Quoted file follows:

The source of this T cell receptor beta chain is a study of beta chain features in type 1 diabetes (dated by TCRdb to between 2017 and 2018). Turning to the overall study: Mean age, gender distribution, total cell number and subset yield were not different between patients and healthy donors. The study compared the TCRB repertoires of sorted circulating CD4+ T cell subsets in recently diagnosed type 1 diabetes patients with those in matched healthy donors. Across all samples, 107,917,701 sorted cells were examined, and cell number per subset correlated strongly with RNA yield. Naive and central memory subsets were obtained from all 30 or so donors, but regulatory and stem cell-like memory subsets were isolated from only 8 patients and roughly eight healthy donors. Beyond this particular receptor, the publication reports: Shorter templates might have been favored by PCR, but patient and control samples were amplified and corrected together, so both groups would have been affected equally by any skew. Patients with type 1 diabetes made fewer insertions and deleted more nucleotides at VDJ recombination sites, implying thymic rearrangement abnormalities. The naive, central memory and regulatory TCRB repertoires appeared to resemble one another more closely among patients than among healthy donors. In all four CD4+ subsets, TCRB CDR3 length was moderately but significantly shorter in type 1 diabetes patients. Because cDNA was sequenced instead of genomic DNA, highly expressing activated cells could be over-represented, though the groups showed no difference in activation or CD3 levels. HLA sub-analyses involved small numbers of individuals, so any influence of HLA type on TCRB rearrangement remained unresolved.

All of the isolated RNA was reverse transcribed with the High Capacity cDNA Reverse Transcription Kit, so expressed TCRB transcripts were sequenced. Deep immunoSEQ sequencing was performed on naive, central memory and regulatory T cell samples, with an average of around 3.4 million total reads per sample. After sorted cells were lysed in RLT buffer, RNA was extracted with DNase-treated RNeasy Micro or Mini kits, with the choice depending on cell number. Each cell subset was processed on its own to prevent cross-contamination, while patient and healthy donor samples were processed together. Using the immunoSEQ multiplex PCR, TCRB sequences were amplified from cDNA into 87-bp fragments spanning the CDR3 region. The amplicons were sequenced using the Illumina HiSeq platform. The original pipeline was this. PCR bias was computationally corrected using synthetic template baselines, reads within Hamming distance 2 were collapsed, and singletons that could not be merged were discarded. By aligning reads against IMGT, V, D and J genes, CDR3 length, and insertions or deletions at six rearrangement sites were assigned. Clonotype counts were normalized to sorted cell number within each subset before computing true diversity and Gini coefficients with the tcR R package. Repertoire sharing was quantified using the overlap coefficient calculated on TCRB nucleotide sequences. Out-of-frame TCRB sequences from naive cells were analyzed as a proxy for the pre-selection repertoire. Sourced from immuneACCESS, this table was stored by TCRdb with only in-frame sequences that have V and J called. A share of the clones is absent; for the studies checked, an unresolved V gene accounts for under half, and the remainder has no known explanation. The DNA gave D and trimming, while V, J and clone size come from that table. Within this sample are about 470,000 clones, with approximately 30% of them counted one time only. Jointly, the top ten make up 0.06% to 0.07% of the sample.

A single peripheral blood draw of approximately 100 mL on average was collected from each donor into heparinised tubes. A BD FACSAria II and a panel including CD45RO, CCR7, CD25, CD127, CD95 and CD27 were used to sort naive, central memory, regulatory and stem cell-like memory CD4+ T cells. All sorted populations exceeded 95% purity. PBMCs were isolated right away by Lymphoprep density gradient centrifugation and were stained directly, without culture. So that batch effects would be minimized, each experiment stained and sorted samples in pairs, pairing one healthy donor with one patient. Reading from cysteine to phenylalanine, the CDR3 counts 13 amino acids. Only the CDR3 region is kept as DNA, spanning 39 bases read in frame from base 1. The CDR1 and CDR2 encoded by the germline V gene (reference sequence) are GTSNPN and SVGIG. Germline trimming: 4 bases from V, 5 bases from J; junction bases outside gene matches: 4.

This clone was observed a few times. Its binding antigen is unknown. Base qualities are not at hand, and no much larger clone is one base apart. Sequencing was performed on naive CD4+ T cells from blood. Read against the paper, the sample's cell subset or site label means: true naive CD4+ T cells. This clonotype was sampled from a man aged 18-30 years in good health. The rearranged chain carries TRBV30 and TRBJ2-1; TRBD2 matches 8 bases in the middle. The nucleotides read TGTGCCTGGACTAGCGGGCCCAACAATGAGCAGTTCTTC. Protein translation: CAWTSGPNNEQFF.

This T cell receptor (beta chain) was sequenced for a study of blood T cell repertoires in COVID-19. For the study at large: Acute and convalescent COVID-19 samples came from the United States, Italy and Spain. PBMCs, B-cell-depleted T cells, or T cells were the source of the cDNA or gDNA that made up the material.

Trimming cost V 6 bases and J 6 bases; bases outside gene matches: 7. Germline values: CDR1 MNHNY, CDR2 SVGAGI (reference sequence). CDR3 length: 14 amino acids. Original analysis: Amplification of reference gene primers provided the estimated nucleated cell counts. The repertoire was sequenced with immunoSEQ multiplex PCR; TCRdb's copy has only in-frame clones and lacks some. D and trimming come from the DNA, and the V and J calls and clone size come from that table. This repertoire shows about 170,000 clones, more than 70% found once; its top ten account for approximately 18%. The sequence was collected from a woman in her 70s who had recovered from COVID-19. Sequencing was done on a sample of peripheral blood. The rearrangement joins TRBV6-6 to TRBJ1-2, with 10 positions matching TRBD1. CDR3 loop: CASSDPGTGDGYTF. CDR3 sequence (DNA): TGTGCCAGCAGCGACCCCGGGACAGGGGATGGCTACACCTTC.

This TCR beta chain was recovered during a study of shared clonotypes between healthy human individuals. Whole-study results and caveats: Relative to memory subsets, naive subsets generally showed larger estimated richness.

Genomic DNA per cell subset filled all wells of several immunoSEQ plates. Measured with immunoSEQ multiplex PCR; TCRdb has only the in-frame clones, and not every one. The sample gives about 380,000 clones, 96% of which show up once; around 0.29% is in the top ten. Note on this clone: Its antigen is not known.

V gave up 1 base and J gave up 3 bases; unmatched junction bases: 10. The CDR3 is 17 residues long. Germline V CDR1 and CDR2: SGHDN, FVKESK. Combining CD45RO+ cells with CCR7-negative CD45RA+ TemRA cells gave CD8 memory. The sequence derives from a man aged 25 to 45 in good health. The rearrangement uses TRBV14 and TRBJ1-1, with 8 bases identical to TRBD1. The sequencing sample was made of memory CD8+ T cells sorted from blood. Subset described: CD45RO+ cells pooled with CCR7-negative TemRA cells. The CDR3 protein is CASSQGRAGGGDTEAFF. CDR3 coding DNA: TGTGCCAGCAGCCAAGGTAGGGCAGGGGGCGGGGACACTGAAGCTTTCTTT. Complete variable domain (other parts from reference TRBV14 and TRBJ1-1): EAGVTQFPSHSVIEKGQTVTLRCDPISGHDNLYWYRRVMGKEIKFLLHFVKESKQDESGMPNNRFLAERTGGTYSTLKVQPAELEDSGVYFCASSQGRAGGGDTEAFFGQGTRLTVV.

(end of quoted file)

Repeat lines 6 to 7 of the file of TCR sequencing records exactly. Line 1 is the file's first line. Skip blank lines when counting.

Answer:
Trimming cost V 6 bases and J 6 bases; bases outside gene matches: 7. Germline values: CDR1 MNHNY, CDR2 SVGAGI (reference sequence). CDR3 length: 14 amino acids. Original analysis: Amplification of reference gene primers provided the estimated nucleated cell counts. The repertoire was sequenced with immunoSEQ multiplex PCR; TCRdb's copy has only in-frame clones and lacks some. D and trimming come from the DNA, and the V and J calls and clone size come from that table. This repertoire shows about 170,000 clones, more than 70% found once; its top ten account for approximately 18%. The sequence was collected from a woman in her 70s who had recovered from COVID-19. Sequencing was done on a sample of peripheral blood. The rearrangement joins TRBV6-6 to TRBJ1-2, with 10 positions matching TRBD1. CDR3 loop: CASSDPGTGDGYTF. CDR3 sequence (DNA): TGTGCCAGCAGCGACCCCGGGACAGGGGATGGCTACACCTTC.

This TCR beta chain was recovered during a study of shared clonotypes between healthy human individuals. Whole-study results and caveats: Relative to memory subsets, naive subsets generally showed larger estimated richness.